Zach: And what was your experience with dancer performance before jumping into Le Grand?
Cecily: So, I actually did the first Le Grand. I’ve taken dance classes and things, but not anything that I can really remember where I was like I’m a dancer. I did do a musical theater camp at one point.
Tenara: Heck yeah.
Zach: I was reading about that. So Cecily’s an amazing stand up performer in town and also a storyteller, and some of Cecily’s stories are so so good WHYY has published the transcripts of them, so you can definitely look those up and check them out. I looked them up and had a great time reading about them. What was the title of the piece, I had a nightmare time at musical theater camp, or-
Cecily: Oh, I don’t remember what the title was.
Zach: When you talked about turning over and looking at the 10-year-old boy in the face, like it is so so fantastic. No more spoilers. Check it out yourself.
Tenara: So what was it like for you returning to Le Super Grand after you did it in 2012? So, it was like six years have gone by and then you came to not exactly the same piece but something similar.
Zach: There’s some old people, some new people. [crosstalk 00:05:23]
Cecily: I was excited to sign up again to do it because my memory said that it was great experience. And I only say that because physically I’m six years older, and all the things which I’m still young and I look at [crosstalk 00:05:46] but my body is different than six years ago, so that is the only thing that came to mind. But I was excited because I do like the idea of meeting people from my community per se, like people I might see on the bus, or might see at a performance, or wherever I am, and getting to have some form of connection with them. And it was really nice to see a couple of my friends from six years ago return because some of them I hadn’t stayed in contact with, but as soon we saw each other, it was like “Yes! I’m so happy you’re here,” and basically kinda like an old friend like you just picking up where you left off, almost literally, ’cause we left off dancing and we’re picking up dancing.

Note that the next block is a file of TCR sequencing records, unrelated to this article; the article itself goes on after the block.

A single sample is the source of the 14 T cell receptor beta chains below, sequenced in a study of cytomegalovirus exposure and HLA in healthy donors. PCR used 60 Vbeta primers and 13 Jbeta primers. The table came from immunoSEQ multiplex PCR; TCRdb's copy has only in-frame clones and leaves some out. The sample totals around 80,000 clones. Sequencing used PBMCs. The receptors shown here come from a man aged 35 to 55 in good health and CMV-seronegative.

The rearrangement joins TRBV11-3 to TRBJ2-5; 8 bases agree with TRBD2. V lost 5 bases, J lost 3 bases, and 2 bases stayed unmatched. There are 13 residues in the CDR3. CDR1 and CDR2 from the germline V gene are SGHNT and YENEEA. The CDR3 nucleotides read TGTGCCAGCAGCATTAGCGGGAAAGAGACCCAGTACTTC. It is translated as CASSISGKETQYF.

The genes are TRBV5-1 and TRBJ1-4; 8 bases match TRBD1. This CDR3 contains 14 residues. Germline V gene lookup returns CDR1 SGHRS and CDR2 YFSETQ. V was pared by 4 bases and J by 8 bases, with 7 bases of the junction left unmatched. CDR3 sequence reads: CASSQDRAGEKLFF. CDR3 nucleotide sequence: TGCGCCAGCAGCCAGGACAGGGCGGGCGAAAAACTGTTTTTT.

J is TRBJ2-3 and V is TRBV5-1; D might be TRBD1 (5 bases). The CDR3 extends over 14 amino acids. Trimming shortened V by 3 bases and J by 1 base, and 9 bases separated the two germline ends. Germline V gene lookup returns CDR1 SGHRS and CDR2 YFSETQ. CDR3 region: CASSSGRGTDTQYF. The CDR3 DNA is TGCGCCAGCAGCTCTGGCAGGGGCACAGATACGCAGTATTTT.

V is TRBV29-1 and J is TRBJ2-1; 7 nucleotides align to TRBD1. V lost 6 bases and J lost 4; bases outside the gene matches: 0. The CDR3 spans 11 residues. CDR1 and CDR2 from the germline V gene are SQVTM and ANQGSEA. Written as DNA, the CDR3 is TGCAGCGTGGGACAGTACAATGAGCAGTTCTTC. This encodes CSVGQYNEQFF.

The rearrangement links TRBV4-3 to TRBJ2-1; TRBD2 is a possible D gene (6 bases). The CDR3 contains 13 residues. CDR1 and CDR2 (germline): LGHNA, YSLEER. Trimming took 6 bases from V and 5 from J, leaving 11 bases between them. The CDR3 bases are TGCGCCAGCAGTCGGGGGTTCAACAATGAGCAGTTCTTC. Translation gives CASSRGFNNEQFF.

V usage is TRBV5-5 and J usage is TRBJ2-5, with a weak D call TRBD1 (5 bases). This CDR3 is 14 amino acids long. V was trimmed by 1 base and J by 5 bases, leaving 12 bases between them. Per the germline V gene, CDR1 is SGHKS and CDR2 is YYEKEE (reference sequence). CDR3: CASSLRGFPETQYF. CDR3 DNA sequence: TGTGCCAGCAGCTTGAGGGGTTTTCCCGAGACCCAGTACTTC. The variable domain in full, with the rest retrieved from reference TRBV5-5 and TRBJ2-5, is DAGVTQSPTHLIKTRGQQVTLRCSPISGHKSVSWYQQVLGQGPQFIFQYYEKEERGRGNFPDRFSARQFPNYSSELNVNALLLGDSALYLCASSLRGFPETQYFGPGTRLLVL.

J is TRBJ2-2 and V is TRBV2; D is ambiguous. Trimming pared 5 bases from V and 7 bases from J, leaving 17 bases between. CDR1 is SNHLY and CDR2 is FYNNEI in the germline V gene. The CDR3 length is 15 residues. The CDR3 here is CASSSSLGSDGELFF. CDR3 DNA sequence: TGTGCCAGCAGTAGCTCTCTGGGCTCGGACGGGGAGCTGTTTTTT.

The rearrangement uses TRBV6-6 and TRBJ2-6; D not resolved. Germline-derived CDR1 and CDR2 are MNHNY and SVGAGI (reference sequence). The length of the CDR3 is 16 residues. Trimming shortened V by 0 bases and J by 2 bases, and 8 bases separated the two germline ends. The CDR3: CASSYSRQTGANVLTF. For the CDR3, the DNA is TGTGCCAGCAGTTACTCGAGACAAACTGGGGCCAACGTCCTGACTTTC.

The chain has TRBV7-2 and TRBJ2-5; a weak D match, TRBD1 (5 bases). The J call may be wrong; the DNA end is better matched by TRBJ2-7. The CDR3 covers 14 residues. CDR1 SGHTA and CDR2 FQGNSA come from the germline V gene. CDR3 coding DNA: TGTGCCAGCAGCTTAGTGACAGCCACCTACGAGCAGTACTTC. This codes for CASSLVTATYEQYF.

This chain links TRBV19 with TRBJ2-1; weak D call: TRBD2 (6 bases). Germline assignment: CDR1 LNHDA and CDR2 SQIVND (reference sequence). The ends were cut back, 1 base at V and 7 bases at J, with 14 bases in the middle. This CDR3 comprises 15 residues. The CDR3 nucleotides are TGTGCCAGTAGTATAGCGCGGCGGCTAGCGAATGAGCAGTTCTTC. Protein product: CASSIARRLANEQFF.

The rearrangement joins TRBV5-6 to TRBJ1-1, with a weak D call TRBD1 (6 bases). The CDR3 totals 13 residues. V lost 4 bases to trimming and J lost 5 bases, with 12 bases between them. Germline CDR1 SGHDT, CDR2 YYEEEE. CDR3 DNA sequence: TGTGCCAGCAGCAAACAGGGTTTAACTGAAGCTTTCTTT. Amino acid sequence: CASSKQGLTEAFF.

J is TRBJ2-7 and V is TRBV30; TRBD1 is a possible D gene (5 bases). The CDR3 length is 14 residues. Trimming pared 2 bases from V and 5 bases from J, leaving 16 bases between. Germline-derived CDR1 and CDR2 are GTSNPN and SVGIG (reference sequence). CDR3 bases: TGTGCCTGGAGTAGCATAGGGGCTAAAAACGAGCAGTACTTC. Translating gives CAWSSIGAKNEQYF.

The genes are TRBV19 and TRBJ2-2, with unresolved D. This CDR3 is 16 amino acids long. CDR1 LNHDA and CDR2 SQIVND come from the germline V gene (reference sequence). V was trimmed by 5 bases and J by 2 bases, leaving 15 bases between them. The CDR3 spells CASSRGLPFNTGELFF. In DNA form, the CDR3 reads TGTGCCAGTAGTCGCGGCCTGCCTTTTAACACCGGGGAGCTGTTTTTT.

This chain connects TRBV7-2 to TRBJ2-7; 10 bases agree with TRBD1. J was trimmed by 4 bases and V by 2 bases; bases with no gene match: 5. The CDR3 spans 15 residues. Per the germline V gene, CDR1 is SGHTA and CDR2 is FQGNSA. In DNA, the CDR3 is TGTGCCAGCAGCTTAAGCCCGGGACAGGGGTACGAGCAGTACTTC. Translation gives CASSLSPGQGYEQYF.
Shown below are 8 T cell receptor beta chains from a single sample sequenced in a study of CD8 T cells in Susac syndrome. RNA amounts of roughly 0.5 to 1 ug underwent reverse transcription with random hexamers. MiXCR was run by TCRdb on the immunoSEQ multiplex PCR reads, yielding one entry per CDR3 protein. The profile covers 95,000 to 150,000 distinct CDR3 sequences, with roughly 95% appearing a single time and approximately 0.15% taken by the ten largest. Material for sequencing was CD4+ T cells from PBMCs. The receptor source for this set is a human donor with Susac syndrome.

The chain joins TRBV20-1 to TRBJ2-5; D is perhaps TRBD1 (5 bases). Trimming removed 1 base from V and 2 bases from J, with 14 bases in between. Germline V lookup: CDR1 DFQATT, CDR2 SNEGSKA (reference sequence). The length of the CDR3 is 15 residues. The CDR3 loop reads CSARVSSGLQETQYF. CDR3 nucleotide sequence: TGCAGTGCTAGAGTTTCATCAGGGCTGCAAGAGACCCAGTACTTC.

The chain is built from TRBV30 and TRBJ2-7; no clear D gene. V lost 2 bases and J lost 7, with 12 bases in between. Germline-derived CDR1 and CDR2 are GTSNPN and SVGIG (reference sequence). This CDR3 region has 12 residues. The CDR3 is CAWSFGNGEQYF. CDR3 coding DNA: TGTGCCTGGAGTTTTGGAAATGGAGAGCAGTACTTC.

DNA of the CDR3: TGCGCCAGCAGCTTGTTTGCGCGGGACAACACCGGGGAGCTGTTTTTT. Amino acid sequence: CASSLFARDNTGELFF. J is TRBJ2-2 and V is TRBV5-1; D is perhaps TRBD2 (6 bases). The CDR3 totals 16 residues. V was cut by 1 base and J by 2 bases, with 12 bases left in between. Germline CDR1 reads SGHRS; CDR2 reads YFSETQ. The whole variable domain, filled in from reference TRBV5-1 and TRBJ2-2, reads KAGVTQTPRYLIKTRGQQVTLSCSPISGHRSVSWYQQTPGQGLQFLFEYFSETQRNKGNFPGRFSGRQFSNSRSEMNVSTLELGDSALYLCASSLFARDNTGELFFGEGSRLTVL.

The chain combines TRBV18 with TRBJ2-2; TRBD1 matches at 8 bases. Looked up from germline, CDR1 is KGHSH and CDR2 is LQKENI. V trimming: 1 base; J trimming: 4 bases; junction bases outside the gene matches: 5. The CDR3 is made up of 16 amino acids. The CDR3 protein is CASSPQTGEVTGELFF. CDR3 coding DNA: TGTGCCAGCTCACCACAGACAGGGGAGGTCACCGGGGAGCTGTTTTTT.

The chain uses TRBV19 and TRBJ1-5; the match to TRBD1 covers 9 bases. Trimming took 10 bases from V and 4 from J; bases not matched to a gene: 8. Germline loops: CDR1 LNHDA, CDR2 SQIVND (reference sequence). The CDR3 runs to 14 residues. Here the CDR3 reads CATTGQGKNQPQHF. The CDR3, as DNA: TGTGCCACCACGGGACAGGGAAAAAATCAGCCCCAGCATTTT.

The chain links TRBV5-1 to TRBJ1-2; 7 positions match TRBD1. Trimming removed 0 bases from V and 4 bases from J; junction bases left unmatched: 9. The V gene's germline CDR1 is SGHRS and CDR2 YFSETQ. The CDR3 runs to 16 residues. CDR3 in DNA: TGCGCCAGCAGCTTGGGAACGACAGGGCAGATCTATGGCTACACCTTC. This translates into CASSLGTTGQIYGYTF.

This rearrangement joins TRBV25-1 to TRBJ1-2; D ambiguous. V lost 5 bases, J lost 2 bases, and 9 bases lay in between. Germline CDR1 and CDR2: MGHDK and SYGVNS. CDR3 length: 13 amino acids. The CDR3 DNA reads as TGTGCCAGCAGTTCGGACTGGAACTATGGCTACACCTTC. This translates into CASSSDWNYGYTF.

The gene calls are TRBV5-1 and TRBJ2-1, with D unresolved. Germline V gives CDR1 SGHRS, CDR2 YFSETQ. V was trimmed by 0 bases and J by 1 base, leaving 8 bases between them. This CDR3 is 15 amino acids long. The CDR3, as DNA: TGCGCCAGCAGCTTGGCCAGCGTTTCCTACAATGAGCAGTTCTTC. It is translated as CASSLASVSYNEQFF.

Cecily: So, that was exciting to have like a portion of people that were familiar and even a couple of the instructors were familiar. So, it was nice to know that there were people who remember our previous performance, had some energy about it. And then, there were a lot of new people, and so it was a chance to kinda meet new people and I’m not the most social person, so I’m sure coulda connected way better, but like to me it was nice to just be in our room or a huge ice rink with people every week, a couple times a week coming together. We’re in different stages of our life and different ethnic and different all the things. All the things we can come up with. So, it was really good to kinda see that happen again. My body was just like, “you forgot.”
Cecily: I was told that this piece was a little bit more challenging than by one of the instructors. They said it was a little more challenging than six years ago. So, my body my not be lying to me and my memory. But it definitely felt, I was like, I’m actually working out, and like a couple times in a week. There’s some fun contrast and similarities.
Tenara: Yeah, when I was hanging out at rehearsal, some people told me like the main, similar to you, they end up find a sense of community and connection with everybody around them, but originally they wanted to do Le Super Grand in order to build in exercise into their week. So, they like literally did it at first because they were like, “Oh, I will just be moving for two hours twice a week.”